The Five Steps

  • STEP 1: EnerGuide Rating System, Built Green Bronze: Code requirements promote a learning process. This step makes the industry more familiar with energy modeling and airtightness testing.
  • STEP 2: Built Green Silver – Making improvements to the building systems based on lessons learned from Step 1
  • STEP 3: ENERGY STAR, Built Green Gold, and Platinum. Further improvements, developing better enclosures and potentially smaller mechanical systems
  • STEP 4: R2000 – Construction of high-performance buildings based on lessons learned from the Lower Steps and facilitated by a mature market.
  • STEP 5: Passive House, Net-Zero Energy Ready

The BC Energy Step Code defines a straightforward path to achieving net-zero energy ready buildings. It starts from the basics, the enclosure-first approach, and guides to progress by helping to minimize energy demand through the use of highly efficient mechanical equipment. 

A continuous air barrier should be considered throughout the design process, to eliminate or severely minimize air leakage. As a result, the heating and cooling demands of the space get significantly lower. Designers and builders learn in the process, including feedback from energy modeling and airtightness testing. Steps 1 -3 (lower Steps) should require little to no market transformation.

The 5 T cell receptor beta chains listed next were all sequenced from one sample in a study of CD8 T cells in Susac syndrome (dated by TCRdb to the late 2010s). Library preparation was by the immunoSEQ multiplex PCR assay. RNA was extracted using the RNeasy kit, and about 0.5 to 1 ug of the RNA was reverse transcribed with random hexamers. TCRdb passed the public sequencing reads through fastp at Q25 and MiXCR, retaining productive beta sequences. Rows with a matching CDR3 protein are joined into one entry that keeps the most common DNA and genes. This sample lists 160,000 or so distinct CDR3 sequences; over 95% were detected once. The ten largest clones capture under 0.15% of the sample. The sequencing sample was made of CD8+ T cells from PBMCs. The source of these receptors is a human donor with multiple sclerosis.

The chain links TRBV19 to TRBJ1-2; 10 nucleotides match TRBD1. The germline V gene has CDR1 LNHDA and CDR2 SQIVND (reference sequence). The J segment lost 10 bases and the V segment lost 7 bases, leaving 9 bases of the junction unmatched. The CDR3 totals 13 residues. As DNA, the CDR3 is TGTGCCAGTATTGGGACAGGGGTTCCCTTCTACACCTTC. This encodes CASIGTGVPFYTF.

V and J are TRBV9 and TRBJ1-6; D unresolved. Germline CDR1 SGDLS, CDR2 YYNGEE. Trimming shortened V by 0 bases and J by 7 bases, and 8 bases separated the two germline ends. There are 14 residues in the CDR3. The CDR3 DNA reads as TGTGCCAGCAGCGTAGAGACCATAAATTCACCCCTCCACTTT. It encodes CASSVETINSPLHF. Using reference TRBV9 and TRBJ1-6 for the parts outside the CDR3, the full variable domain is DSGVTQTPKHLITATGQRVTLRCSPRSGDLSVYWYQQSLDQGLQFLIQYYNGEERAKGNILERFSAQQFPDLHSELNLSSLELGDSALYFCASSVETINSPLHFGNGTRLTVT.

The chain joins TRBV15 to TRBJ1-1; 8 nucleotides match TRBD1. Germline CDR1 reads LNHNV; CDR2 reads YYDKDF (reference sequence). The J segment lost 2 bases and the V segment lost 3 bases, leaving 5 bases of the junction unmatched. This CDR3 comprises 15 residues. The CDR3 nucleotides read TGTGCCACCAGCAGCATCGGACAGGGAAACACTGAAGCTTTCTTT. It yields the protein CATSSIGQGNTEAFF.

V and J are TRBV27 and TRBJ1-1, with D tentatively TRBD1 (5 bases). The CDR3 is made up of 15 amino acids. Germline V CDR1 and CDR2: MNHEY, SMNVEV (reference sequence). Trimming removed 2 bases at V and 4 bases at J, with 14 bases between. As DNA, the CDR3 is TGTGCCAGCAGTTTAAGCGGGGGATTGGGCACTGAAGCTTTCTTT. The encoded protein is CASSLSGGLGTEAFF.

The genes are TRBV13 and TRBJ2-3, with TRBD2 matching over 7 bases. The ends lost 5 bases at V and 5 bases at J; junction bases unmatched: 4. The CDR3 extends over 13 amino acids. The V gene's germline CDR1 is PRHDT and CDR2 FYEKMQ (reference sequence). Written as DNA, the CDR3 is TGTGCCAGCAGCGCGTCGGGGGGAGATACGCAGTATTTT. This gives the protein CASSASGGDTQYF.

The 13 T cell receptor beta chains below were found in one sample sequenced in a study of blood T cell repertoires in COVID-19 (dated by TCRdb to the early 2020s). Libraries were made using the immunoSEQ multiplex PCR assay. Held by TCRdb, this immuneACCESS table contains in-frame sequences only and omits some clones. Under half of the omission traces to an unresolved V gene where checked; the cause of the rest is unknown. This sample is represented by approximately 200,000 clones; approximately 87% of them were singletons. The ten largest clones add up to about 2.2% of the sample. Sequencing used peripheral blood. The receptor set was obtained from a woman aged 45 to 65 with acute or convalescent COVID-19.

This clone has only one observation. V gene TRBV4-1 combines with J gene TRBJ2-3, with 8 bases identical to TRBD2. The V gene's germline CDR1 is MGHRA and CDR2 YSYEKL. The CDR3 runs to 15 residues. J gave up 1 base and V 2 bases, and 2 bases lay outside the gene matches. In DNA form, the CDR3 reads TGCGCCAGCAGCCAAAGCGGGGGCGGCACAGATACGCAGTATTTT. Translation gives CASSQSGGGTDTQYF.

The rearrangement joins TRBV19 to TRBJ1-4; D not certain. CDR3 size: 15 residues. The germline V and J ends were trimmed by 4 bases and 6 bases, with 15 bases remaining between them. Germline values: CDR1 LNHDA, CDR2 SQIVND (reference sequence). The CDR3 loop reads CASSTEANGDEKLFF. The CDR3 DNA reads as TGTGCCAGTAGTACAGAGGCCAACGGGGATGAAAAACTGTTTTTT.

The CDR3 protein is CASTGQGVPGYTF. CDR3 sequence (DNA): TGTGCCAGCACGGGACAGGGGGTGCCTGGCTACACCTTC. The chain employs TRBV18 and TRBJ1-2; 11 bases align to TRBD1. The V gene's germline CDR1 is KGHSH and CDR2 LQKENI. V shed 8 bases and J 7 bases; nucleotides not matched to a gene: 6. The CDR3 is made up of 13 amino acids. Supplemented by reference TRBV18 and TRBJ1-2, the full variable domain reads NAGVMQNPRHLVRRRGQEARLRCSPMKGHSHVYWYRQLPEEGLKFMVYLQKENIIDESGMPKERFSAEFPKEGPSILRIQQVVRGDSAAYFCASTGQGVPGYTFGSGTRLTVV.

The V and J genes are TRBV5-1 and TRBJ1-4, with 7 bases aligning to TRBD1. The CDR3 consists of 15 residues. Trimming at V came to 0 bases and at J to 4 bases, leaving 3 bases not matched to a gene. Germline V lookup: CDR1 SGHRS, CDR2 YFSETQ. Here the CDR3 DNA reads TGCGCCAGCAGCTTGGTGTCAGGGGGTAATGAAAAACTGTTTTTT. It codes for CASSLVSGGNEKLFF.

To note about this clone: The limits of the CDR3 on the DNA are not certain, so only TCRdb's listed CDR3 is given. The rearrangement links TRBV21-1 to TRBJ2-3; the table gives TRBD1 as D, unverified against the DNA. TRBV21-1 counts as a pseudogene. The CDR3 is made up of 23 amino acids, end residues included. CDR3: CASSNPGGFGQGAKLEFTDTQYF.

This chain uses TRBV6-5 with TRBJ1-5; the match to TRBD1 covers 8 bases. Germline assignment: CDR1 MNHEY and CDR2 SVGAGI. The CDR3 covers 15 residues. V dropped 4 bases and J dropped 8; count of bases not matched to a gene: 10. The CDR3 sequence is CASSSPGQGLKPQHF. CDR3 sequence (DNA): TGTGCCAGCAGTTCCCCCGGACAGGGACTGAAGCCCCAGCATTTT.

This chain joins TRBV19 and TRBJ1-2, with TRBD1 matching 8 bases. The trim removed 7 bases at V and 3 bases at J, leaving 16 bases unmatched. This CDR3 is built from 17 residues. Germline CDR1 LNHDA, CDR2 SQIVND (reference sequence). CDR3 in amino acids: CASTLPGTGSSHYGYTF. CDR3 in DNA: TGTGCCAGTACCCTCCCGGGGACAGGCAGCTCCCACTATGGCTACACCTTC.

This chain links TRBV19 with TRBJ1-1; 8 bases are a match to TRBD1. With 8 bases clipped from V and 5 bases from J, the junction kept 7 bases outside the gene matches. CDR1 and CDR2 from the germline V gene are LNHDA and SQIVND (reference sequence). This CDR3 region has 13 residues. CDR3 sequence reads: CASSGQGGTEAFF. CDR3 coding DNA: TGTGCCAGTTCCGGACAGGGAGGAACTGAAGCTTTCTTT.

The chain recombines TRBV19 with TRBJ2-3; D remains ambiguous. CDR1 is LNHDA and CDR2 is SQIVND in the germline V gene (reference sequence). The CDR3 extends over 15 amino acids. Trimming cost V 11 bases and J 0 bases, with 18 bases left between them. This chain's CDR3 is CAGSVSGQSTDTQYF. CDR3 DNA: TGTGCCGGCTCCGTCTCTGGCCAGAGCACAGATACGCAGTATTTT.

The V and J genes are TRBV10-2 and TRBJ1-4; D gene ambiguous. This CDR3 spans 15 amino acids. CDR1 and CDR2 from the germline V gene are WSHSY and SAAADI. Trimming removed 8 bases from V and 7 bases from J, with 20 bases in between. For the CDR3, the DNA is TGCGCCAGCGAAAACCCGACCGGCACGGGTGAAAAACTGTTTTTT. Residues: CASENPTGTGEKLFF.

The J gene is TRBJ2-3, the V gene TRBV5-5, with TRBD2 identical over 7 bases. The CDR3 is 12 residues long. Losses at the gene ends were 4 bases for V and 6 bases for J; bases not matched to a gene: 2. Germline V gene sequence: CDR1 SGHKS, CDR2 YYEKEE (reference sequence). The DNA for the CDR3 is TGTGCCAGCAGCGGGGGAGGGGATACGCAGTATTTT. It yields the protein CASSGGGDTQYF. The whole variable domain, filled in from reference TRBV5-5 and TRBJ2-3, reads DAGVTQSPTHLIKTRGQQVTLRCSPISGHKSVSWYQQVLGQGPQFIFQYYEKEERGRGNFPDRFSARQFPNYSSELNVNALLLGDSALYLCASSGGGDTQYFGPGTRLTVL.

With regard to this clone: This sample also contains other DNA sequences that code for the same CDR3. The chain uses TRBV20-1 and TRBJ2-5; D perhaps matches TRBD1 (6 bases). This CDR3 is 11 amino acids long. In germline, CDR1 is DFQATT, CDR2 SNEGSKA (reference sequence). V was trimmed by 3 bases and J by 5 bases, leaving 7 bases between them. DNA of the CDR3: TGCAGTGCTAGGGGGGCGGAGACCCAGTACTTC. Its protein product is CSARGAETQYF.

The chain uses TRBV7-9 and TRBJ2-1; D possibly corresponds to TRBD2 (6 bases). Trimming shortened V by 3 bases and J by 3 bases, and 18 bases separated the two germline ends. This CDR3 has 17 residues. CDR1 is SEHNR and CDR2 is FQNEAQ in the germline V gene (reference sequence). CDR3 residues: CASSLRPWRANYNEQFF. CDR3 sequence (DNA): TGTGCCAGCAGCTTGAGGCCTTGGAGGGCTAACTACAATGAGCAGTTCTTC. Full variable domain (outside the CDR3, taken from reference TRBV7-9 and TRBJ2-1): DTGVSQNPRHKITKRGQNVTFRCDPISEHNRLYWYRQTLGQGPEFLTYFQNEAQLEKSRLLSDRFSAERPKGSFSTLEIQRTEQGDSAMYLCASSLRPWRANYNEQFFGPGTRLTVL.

As technology availability develops, together with growing demands for better products and more efficient systems, the capacity to improve will also increase. 

Maple ridge modern home designer
Maple ridge modern home designer

How the Five-Step Code Works

The BC Energy Step Code is a series of measurable requirements. Step 1 requires confirmation that new buildings meet the existing energy-efficiency requirements, while step 5 represents a fully energy-efficient home that is net-zero energy ready. A Step 5 home is the most energy-efficient home level achievable today, and it complies with the Passive House standard.

According to the BC Building Code, all buildings belong to the two basic categories – Part 9 and Part 3. Part 9 buildings are three-story or less with a footprint of no more than 600 square meters. This category includes single-family homes, small apartment buildings, duplexes, offices, and industrial shops. For small buildings, lower steps are achievable using construction techniques and products commonly available in today’s market.

Part 3 buildings are complex, four stories and taller, with a footprint of over 600 square meters. Those are condos, larger apartment buildings, office buildings, shopping malls, hospitals, theatres, restaurants, and more.

The regulation is fully performance-based. Therefore, it doesn’t specify the materials and strategies but rather sets measurable execution targets.

The five-step Code recognizes three categories to meet: airtightness, equipment and systems, and building enclosure. The airtightness and building enclosure metrics take the enclosure-first approach, essential for minimizing heating demand. The equipment and systems metrics then define the total energy consumption of the building to establish optimal performance.

Building Envelope

Adding more insulation to walls is easy to design, build, and maintain. While new technologies might be the first thing to come to mind when looking for an energy-efficient home, it’s a good base that will ensure their performance.